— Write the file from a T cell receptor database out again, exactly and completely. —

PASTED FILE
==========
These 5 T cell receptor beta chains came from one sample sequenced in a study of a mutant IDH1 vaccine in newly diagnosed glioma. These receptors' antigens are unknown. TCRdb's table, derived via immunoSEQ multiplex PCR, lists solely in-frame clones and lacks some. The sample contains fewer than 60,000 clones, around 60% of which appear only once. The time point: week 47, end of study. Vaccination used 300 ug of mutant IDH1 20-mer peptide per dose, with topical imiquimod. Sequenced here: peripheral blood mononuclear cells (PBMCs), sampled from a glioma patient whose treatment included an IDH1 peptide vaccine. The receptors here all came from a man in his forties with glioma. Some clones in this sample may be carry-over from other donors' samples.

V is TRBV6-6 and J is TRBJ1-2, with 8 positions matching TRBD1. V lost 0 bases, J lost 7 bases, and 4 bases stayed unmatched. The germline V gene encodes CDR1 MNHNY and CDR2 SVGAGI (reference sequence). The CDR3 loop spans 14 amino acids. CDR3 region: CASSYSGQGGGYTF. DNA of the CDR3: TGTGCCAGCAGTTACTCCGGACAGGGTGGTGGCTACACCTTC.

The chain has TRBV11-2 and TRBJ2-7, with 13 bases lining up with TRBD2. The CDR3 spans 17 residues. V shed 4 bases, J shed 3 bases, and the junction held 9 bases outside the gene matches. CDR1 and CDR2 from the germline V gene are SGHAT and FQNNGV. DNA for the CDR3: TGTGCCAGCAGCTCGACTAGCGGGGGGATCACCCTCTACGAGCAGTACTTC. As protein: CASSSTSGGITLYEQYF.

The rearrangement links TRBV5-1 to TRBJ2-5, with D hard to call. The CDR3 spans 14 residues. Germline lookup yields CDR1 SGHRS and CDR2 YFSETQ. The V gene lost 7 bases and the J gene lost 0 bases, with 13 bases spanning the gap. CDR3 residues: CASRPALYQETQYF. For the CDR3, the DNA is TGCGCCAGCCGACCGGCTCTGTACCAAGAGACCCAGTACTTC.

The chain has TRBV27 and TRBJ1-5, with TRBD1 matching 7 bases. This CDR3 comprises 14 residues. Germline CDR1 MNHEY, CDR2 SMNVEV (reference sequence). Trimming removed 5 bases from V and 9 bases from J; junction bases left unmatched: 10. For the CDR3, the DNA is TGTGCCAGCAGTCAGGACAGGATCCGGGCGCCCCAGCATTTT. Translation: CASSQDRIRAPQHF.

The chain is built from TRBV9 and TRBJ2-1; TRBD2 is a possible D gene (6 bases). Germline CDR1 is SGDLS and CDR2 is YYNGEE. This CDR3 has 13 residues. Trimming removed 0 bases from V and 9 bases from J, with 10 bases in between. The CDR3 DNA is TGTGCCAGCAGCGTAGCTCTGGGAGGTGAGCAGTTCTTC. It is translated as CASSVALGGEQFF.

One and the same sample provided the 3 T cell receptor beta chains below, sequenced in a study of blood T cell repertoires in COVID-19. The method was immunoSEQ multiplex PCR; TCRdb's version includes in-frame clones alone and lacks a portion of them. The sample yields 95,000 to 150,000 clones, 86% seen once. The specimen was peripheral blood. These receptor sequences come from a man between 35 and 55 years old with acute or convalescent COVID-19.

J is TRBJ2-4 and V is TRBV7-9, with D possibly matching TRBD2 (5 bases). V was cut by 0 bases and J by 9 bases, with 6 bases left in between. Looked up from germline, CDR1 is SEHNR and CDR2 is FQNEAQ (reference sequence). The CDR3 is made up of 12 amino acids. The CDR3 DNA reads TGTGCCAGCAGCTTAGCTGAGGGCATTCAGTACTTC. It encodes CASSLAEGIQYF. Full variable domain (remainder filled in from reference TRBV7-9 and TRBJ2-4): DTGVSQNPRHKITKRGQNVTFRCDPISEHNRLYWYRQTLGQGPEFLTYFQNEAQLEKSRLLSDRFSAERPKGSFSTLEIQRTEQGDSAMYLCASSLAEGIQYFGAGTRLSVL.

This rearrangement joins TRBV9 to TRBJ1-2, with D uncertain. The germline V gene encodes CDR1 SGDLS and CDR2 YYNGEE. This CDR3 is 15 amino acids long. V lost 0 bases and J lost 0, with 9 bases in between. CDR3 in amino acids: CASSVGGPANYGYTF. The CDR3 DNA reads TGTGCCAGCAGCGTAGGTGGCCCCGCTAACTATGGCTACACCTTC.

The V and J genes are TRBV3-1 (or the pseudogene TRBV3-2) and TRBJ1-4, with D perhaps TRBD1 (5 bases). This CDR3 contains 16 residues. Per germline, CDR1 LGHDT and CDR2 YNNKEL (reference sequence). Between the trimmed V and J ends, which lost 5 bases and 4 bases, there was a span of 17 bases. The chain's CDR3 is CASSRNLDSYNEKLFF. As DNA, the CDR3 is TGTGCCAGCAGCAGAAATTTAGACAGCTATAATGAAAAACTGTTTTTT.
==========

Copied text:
These 5 T cell receptor beta chains came from one sample sequenced in a study of a mutant IDH1 vaccine in newly diagnosed glioma. These receptors' antigens are unknown. TCRdb's table, derived via immunoSEQ multiplex PCR, lists solely in-frame clones and lacks some. The sample contains fewer than 60,000 clones, around 60% of which appear only once. The time point: week 47, end of study. Vaccination used 300 ug of mutant IDH1 20-mer peptide per dose, with topical imiquimod. Sequenced here: peripheral blood mononuclear cells (PBMCs), sampled from a glioma patient whose treatment included an IDH1 peptide vaccine. The receptors here all came from a man in his forties with glioma. Some clones in this sample may be carry-over from other donors' samples.

V is TRBV6-6 and J is TRBJ1-2, with 8 positions matching TRBD1. V lost 0 bases, J lost 7 bases, and 4 bases stayed unmatched. The germline V gene encodes CDR1 MNHNY and CDR2 SVGAGI (reference sequence). The CDR3 loop spans 14 amino acids. CDR3 region: CASSYSGQGGGYTF. DNA of the CDR3: TGTGCCAGCAGTTACTCCGGACAGGGTGGTGGCTACACCTTC.

The chain has TRBV11-2 and TRBJ2-7, with 13 bases lining up with TRBD2. The CDR3 spans 17 residues. V shed 4 bases, J shed 3 bases, and the junction held 9 bases outside the gene matches. CDR1 and CDR2 from the germline V gene are SGHAT and FQNNGV. DNA for the CDR3: TGTGCCAGCAGCTCGACTAGCGGGGGGATCACCCTCTACGAGCAGTACTTC. As protein: CASSSTSGGITLYEQYF.

The rearrangement links TRBV5-1 to TRBJ2-5, with D hard to call. The CDR3 spans 14 residues. Germline lookup yields CDR1 SGHRS and CDR2 YFSETQ. The V gene lost 7 bases and the J gene lost 0 bases, with 13 bases spanning the gap. CDR3 residues: CASRPALYQETQYF. For the CDR3, the DNA is TGCGCCAGCCGACCGGCTCTGTACCAAGAGACCCAGTACTTC.

The chain has TRBV27 and TRBJ1-5, with TRBD1 matching 7 bases. This CDR3 comprises 14 residues. Germline CDR1 MNHEY, CDR2 SMNVEV (reference sequence). Trimming removed 5 bases from V and 9 bases from J; junction bases left unmatched: 10. For the CDR3, the DNA is TGTGCCAGCAGTCAGGACAGGATCCGGGCGCCCCAGCATTTT. Translation: CASSQDRIRAPQHF.

The chain is built from TRBV9 and TRBJ2-1; TRBD2 is a possible D gene (6 bases). Germline CDR1 is SGDLS and CDR2 is YYNGEE. This CDR3 has 13 residues. Trimming removed 0 bases from V and 9 bases from J, with 10 bases in between. The CDR3 DNA is TGTGCCAGCAGCGTAGCTCTGGGAGGTGAGCAGTTCTTC. It is translated as CASSVALGGEQFF.

One and the same sample provided the 3 T cell receptor beta chains below, sequenced in a study of blood T cell repertoires in COVID-19. The method was immunoSEQ multiplex PCR; TCRdb's version includes in-frame clones alone and lacks a portion of them. The sample yields 95,000 to 150,000 clones, 86% seen once. The specimen was peripheral blood. These receptor sequences come from a man between 35 and 55 years old with acute or convalescent COVID-19.

J is TRBJ2-4 and V is TRBV7-9, with D possibly matching TRBD2 (5 bases). V was cut by 0 bases and J by 9 bases, with 6 bases left in between. Looked up from germline, CDR1 is SEHNR and CDR2 is FQNEAQ (reference sequence). The CDR3 is made up of 12 amino acids. The CDR3 DNA reads TGTGCCAGCAGCTTAGCTGAGGGCATTCAGTACTTC. It encodes CASSLAEGIQYF. Full variable domain (remainder filled in from reference TRBV7-9 and TRBJ2-4): DTGVSQNPRHKITKRGQNVTFRCDPISEHNRLYWYRQTLGQGPEFLTYFQNEAQLEKSRLLSDRFSAERPKGSFSTLEIQRTEQGDSAMYLCASSLAEGIQYFGAGTRLSVL.

This rearrangement joins TRBV9 to TRBJ1-2, with D uncertain. The germline V gene encodes CDR1 SGDLS and CDR2 YYNGEE. This CDR3 is 15 amino acids long. V lost 0 bases and J lost 0, with 9 bases in between. CDR3 in amino acids: CASSVGGPANYGYTF. The CDR3 DNA reads TGTGCCAGCAGCGTAGGTGGCCCCGCTAACTATGGCTACACCTTC.

The V and J genes are TRBV3-1 (or the pseudogene TRBV3-2) and TRBJ1-4, with D perhaps TRBD1 (5 bases). This CDR3 contains 16 residues. Per germline, CDR1 LGHDT and CDR2 YNNKEL (reference sequence). Between the trimmed V and J ends, which lost 5 bases and 4 bases, there was a span of 17 bases. The chain's CDR3 is CASSRNLDSYNEKLFF. As DNA, the CDR3 is TGTGCCAGCAGCAGAAATTTAGACAGCTATAATGAAAAACTGTTTTTT.